Professor Ronald Sider, the well-known author, theologian, and activist, has now weighed in on the "gay Christian" controversy with a very important statement posted on the Red Letter Christians website (where Dr. Tony Campolo frequently contributes).
Sider's article, "Homosexuality: A Better Approach," begins by stating, "The recent Supreme Court decision need not—and should not—settle the issue for the church. But we deeply need a better approach to our neighbors and our churches' own members, especially those who live with a same-sex attraction or orientation. To find this will require acknowledging the tragedy of our recent history, careful attention to biblical teaching, the continuity of Christian teaching, and the opportunity for a new kind of ministry."
As one example of "the tragedy of our recent history," Sider notes that, "Instead of taking the lead in ministering to people with AIDS, some of our leaders even opposed government funding for research to discover medicine to help them." more >>
A former Indiana court clerk filed a lawsuit on earlier this month against Harrison County and the clerk's former boss for firing her after she refused to process paperwork for a gay couple seeking to obtain a marriage license.
Linda A. Summers, who started working in the county's office in Corydon, Indiana, in 2008, was fired in December of 2014 after she requested a "religious accommodation" that would allow her to pass off the responsibility of processing marriage paperwork for same-sex couples to other employees willing to do it.
Summers worked under Harrison County Clerk Sally Whitis who rejected her request and fired her after she issued the request based on her Christian beliefs. more >>
LGBT groups and their allies in Congress are pushing for a sweeping piece of legislation that if enacted would, according to critics, limit religious freedom in the United States.
Known as the Equality Act, the bill would add the classifications of "sexual orientation" and "gender identity" to the 1964 Civil Rights Act, as well as expand the level of businesses that must adhere to the Act.
Congressman David N. Cicilline, a Rhode Island Democrat who is an openly gay member of Congress, introduced the anti-discrimination legislation last Thursday. more >>
The Rev. Franklin Graham, who is also CEO of humanitarian relief group Samaritan's Purse, has backed the position of many Kenyan churches on homosexuality being a sin, and accused American President Barack Obama of promoting the "gay and lesbian agenda" to other nations.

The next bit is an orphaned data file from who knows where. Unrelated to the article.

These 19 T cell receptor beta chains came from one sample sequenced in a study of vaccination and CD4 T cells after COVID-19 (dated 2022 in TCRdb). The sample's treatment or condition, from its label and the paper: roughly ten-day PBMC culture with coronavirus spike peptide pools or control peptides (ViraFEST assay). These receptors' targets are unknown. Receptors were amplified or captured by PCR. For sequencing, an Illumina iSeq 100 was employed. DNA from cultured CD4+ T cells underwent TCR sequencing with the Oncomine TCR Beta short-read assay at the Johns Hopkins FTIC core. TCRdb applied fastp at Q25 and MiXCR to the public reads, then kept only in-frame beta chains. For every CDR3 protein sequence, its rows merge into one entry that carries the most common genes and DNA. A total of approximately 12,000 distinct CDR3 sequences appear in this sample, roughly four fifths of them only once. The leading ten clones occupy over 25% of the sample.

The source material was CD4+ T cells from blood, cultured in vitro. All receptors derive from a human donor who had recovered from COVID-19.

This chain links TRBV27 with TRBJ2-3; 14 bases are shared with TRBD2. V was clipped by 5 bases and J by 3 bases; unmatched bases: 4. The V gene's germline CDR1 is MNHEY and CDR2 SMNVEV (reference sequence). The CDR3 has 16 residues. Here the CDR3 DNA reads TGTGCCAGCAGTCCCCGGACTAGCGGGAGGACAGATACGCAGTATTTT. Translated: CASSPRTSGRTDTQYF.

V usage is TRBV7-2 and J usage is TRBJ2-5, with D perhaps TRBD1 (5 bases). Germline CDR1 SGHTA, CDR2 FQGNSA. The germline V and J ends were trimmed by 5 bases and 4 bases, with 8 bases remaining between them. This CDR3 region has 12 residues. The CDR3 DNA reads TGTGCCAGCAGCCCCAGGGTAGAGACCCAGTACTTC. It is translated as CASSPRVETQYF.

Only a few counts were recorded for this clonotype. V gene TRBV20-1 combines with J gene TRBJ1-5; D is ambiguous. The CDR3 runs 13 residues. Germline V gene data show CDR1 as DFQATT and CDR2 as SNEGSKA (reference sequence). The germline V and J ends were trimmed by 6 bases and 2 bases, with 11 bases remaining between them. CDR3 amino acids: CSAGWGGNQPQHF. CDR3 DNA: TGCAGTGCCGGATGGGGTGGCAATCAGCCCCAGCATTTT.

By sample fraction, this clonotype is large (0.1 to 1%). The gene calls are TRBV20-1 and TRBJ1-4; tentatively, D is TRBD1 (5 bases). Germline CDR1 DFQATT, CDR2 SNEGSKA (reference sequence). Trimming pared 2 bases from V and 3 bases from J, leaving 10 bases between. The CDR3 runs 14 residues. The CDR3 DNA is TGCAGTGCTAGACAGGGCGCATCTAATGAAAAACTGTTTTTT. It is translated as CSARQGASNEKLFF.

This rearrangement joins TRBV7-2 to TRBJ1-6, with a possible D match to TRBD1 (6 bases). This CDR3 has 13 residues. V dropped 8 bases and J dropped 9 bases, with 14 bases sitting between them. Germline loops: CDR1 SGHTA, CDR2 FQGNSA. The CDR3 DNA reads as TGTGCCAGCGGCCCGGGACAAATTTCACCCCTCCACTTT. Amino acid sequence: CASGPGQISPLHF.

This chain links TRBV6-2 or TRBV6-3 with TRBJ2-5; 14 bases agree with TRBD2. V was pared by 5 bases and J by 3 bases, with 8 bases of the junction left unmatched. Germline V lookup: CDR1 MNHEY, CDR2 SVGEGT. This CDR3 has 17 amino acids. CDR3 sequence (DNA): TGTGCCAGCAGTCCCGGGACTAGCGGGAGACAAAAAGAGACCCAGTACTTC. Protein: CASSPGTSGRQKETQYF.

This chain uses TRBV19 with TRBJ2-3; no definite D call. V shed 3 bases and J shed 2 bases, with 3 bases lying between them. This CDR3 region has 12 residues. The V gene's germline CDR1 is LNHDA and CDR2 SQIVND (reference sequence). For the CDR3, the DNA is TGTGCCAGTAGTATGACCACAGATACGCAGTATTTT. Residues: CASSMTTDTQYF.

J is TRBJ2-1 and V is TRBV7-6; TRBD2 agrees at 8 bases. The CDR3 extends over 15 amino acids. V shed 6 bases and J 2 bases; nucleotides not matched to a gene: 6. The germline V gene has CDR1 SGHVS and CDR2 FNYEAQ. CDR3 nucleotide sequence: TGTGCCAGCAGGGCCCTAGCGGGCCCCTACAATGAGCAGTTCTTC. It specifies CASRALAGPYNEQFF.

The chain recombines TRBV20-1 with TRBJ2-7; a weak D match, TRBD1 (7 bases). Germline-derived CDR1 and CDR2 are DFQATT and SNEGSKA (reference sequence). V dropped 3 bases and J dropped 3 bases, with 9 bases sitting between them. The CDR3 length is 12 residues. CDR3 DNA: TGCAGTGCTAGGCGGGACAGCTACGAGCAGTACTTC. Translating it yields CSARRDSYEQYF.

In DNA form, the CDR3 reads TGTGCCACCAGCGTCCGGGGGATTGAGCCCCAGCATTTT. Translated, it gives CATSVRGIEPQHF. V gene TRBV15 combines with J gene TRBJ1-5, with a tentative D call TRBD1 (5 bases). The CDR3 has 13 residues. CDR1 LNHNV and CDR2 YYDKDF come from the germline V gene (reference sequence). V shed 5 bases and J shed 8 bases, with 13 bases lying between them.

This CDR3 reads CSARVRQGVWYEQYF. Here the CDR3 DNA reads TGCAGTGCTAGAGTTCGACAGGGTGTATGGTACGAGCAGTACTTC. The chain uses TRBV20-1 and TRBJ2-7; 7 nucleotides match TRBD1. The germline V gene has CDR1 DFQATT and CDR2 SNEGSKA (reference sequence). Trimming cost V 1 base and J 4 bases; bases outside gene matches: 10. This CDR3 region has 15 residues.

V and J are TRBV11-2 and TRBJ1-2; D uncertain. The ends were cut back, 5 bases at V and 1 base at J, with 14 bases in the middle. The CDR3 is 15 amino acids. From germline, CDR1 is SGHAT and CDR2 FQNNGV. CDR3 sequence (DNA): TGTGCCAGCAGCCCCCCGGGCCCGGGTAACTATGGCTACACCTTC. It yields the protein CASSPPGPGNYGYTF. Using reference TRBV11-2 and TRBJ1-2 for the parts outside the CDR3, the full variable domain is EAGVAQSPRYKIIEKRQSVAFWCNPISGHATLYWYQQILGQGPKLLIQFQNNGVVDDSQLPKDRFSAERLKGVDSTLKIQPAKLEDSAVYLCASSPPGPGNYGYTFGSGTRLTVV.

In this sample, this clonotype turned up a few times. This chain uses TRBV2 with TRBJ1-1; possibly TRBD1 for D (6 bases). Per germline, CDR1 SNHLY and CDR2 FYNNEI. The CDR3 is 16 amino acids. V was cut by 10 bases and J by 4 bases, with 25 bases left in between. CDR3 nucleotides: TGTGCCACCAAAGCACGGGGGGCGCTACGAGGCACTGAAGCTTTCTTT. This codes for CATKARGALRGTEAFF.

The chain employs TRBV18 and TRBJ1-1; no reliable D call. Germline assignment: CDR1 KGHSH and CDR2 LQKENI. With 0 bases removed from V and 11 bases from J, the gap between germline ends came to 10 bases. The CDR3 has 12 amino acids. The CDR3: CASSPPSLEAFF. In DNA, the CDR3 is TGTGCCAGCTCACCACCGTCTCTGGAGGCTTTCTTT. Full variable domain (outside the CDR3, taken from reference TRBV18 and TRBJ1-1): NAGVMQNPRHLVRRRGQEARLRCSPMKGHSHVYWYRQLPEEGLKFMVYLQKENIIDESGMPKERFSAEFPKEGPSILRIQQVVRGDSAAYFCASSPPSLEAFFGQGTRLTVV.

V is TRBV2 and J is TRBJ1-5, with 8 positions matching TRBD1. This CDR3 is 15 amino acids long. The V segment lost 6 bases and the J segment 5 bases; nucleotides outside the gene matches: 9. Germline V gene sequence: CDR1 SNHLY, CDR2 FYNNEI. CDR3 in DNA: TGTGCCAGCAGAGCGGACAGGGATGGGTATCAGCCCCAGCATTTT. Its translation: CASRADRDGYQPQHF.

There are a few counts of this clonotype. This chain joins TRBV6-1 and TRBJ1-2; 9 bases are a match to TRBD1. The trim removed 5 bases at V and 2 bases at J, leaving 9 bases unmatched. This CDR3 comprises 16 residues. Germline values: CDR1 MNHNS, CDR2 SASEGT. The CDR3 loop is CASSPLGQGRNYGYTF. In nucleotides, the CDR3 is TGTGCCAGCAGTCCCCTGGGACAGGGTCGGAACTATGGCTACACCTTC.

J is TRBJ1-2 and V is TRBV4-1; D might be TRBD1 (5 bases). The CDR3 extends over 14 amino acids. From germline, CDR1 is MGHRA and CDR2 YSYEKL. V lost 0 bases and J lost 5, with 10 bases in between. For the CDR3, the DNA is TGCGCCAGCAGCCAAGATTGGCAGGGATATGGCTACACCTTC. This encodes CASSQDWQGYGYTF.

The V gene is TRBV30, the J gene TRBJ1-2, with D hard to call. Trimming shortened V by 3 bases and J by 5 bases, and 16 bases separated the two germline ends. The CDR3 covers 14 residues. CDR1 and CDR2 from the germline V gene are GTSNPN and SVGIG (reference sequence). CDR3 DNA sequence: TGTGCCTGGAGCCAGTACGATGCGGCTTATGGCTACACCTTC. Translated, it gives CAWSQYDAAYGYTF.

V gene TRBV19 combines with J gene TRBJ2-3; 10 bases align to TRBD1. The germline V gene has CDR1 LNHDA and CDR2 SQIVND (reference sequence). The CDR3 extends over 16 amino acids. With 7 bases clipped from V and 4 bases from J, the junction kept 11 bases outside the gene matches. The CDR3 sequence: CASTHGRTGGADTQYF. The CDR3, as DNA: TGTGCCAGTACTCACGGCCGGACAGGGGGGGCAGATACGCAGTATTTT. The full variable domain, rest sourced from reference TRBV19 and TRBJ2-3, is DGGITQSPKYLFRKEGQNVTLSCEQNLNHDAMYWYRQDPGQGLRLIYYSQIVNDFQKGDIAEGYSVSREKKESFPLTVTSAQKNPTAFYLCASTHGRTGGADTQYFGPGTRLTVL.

"I didn't know that we were sending our president halfway around the world to promote the gay and lesbian agenda! Samaritan's Purse has an office in Kenya and has worked there many years, and I can tell you that the churches in Kenya know what the Bible says about homosexuality — it is a sin. Sin should not be embraced, but recognized truthfully for what it is and for its serious consequences," Graham wrote in a Facebook post on Sunday.
"As a world leader, the United States of America is now exporting the acceptance of immorality via our president. What will the cost of that be?" he asked. more >>
A congregation in Pennsylvania has voted overwhelmingly to leave the United Methodist Church over the growing debate that the mainline denomination is having regarding its position on homosexuality.
Wesley Church, a congregation in Quarryville that has an average weekly worship attendance of about 650, voted to leave the UMC after months of discernment.
Chris Lenhart, associate pastor at Wesley Church, told The Christian Post that leadership for the congregation saw a "considerable chasm forming between what Wesley believed and affirmed about the nature of God's word and what the denomination believed and affirmed about the nature of God's Word. more >>
The Supreme Court's recent decision to make gay marriage legal nationwide was a significant victory for liberals. In next year's election, however, the decision will hurt Democrats. Success, after all, presents it own set of challenges.
As sociologists Mayer Zald and Roberta Ash pointed out in their classic 1966 study of social movement organizations, the two biggest challenges of a social movement are complete success and complete failure (Social Forces 44 (March)).
The ideal situation for maintaining a social movement, they wrote, would be to "over time always [seem] to be getting closer to its goal without quite attaining it." more >>